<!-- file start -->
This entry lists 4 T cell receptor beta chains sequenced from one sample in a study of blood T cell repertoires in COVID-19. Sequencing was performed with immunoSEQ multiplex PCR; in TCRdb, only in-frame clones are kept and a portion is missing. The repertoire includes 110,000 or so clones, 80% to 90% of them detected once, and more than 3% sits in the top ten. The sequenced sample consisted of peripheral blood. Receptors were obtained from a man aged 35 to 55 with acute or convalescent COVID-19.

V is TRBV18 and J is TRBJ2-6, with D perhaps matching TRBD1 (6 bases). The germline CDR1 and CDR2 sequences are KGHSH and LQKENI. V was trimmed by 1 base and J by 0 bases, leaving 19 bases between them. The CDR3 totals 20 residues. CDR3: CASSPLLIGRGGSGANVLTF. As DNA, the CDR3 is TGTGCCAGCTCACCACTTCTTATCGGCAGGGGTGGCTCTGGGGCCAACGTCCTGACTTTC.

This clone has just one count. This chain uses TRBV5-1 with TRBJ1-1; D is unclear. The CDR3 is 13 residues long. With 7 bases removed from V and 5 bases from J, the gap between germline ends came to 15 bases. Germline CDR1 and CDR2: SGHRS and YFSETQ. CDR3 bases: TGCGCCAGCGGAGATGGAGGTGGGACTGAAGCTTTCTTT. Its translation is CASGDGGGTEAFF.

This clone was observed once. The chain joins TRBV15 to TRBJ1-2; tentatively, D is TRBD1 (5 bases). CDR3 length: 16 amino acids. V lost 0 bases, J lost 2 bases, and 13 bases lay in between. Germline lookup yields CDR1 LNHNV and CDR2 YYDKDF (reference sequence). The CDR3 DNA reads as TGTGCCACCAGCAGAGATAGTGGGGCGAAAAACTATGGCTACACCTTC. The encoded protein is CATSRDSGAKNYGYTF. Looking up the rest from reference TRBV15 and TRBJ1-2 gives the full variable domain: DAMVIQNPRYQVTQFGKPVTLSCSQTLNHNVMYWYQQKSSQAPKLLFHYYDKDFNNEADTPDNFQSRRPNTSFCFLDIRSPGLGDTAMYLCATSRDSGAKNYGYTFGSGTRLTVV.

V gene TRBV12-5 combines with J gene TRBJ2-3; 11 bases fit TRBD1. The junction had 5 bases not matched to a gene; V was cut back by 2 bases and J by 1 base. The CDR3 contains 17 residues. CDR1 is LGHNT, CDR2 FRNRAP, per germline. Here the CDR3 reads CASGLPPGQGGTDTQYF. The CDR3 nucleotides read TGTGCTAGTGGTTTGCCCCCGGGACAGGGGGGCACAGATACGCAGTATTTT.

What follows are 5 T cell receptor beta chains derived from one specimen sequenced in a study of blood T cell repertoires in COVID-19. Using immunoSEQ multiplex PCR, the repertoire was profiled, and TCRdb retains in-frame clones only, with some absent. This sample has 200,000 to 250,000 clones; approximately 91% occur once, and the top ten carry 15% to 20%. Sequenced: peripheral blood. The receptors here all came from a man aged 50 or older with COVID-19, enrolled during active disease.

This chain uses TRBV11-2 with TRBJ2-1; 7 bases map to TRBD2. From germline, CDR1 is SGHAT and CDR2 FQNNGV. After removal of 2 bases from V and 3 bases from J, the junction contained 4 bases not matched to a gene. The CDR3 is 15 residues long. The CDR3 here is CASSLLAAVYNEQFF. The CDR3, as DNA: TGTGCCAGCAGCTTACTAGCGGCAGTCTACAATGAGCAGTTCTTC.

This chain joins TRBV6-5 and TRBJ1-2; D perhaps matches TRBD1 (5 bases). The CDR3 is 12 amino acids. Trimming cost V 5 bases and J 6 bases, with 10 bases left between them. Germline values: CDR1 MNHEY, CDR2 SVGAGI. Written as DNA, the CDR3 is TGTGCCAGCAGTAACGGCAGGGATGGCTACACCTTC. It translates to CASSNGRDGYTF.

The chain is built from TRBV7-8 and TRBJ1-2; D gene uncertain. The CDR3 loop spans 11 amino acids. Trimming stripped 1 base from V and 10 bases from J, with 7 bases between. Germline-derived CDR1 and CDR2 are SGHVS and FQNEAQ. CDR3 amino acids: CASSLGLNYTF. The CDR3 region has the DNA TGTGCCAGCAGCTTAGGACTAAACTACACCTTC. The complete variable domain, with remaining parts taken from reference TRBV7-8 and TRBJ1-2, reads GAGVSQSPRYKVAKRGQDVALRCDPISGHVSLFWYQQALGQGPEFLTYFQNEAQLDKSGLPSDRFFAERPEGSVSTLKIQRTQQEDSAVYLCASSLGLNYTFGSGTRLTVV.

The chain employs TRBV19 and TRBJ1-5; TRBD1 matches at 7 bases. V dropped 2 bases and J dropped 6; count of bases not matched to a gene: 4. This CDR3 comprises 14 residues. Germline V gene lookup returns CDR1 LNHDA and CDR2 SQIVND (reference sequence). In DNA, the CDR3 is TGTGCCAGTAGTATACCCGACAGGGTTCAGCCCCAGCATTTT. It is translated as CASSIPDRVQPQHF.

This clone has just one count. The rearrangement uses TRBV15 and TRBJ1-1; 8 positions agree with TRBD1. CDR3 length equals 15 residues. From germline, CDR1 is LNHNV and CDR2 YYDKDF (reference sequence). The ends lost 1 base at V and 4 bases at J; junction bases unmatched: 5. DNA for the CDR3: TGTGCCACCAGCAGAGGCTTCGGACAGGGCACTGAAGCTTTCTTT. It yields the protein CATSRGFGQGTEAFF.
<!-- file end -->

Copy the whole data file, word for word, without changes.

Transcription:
This entry lists 4 T cell receptor beta chains sequenced from one sample in a study of blood T cell repertoires in COVID-19. Sequencing was performed with immunoSEQ multiplex PCR; in TCRdb, only in-frame clones are kept and a portion is missing. The repertoire includes 110,000 or so clones, 80% to 90% of them detected once, and more than 3% sits in the top ten. The sequenced sample consisted of peripheral blood. Receptors were obtained from a man aged 35 to 55 with acute or convalescent COVID-19.

V is TRBV18 and J is TRBJ2-6, with D perhaps matching TRBD1 (6 bases). The germline CDR1 and CDR2 sequences are KGHSH and LQKENI. V was trimmed by 1 base and J by 0 bases, leaving 19 bases between them. The CDR3 totals 20 residues. CDR3: CASSPLLIGRGGSGANVLTF. As DNA, the CDR3 is TGTGCCAGCTCACCACTTCTTATCGGCAGGGGTGGCTCTGGGGCCAACGTCCTGACTTTC.

This clone has just one count. This chain uses TRBV5-1 with TRBJ1-1; D is unclear. The CDR3 is 13 residues long. With 7 bases removed from V and 5 bases from J, the gap between germline ends came to 15 bases. Germline CDR1 and CDR2: SGHRS and YFSETQ. CDR3 bases: TGCGCCAGCGGAGATGGAGGTGGGACTGAAGCTTTCTTT. Its translation is CASGDGGGTEAFF.

This clone was observed once. The chain joins TRBV15 to TRBJ1-2; tentatively, D is TRBD1 (5 bases). CDR3 length: 16 amino acids. V lost 0 bases, J lost 2 bases, and 13 bases lay in between. Germline lookup yields CDR1 LNHNV and CDR2 YYDKDF (reference sequence). The CDR3 DNA reads as TGTGCCACCAGCAGAGATAGTGGGGCGAAAAACTATGGCTACACCTTC. The encoded protein is CATSRDSGAKNYGYTF. Looking up the rest from reference TRBV15 and TRBJ1-2 gives the full variable domain: DAMVIQNPRYQVTQFGKPVTLSCSQTLNHNVMYWYQQKSSQAPKLLFHYYDKDFNNEADTPDNFQSRRPNTSFCFLDIRSPGLGDTAMYLCATSRDSGAKNYGYTFGSGTRLTVV.

V gene TRBV12-5 combines with J gene TRBJ2-3; 11 bases fit TRBD1. The junction had 5 bases not matched to a gene; V was cut back by 2 bases and J by 1 base. The CDR3 contains 17 residues. CDR1 is LGHNT, CDR2 FRNRAP, per germline. Here the CDR3 reads CASGLPPGQGGTDTQYF. The CDR3 nucleotides read TGTGCTAGTGGTTTGCCCCCGGGACAGGGGGGCACAGATACGCAGTATTTT.

What follows are 5 T cell receptor beta chains derived from one specimen sequenced in a study of blood T cell repertoires in COVID-19. Using immunoSEQ multiplex PCR, the repertoire was profiled, and TCRdb retains in-frame clones only, with some absent. This sample has 200,000 to 250,000 clones; approximately 91% occur once, and the top ten carry 15% to 20%. Sequenced: peripheral blood. The receptors here all came from a man aged 50 or older with COVID-19, enrolled during active disease.

This chain uses TRBV11-2 with TRBJ2-1; 7 bases map to TRBD2. From germline, CDR1 is SGHAT and CDR2 FQNNGV. After removal of 2 bases from V and 3 bases from J, the junction contained 4 bases not matched to a gene. The CDR3 is 15 residues long. The CDR3 here is CASSLLAAVYNEQFF. The CDR3, as DNA: TGTGCCAGCAGCTTACTAGCGGCAGTCTACAATGAGCAGTTCTTC.

This chain joins TRBV6-5 and TRBJ1-2; D perhaps matches TRBD1 (5 bases). The CDR3 is 12 amino acids. Trimming cost V 5 bases and J 6 bases, with 10 bases left between them. Germline values: CDR1 MNHEY, CDR2 SVGAGI. Written as DNA, the CDR3 is TGTGCCAGCAGTAACGGCAGGGATGGCTACACCTTC. It translates to CASSNGRDGYTF.

The chain is built from TRBV7-8 and TRBJ1-2; D gene uncertain. The CDR3 loop spans 11 amino acids. Trimming stripped 1 base from V and 10 bases from J, with 7 bases between. Germline-derived CDR1 and CDR2 are SGHVS and FQNEAQ. CDR3 amino acids: CASSLGLNYTF. The CDR3 region has the DNA TGTGCCAGCAGCTTAGGACTAAACTACACCTTC. The complete variable domain, with remaining parts taken from reference TRBV7-8 and TRBJ1-2, reads GAGVSQSPRYKVAKRGQDVALRCDPISGHVSLFWYQQALGQGPEFLTYFQNEAQLDKSGLPSDRFFAERPEGSVSTLKIQRTQQEDSAVYLCASSLGLNYTFGSGTRLTVV.

The chain employs TRBV19 and TRBJ1-5; TRBD1 matches at 7 bases. V dropped 2 bases and J dropped 6; count of bases not matched to a gene: 4. This CDR3 comprises 14 residues. Germline V gene lookup returns CDR1 LNHDA and CDR2 SQIVND (reference sequence). In DNA, the CDR3 is TGTGCCAGTAGTATACCCGACAGGGTTCAGCCCCAGCATTTT. It is translated as CASSIPDRVQPQHF.

This clone has just one count. The rearrangement uses TRBV15 and TRBJ1-1; 8 positions agree with TRBD1. CDR3 length equals 15 residues. From germline, CDR1 is LNHNV and CDR2 YYDKDF (reference sequence). The ends lost 1 base at V and 4 bases at J; junction bases unmatched: 5. DNA for the CDR3: TGTGCCACCAGCAGAGGCTTCGGACAGGGCACTGAAGCTTTCTTT. It yields the protein CATSRGFGQGTEAFF.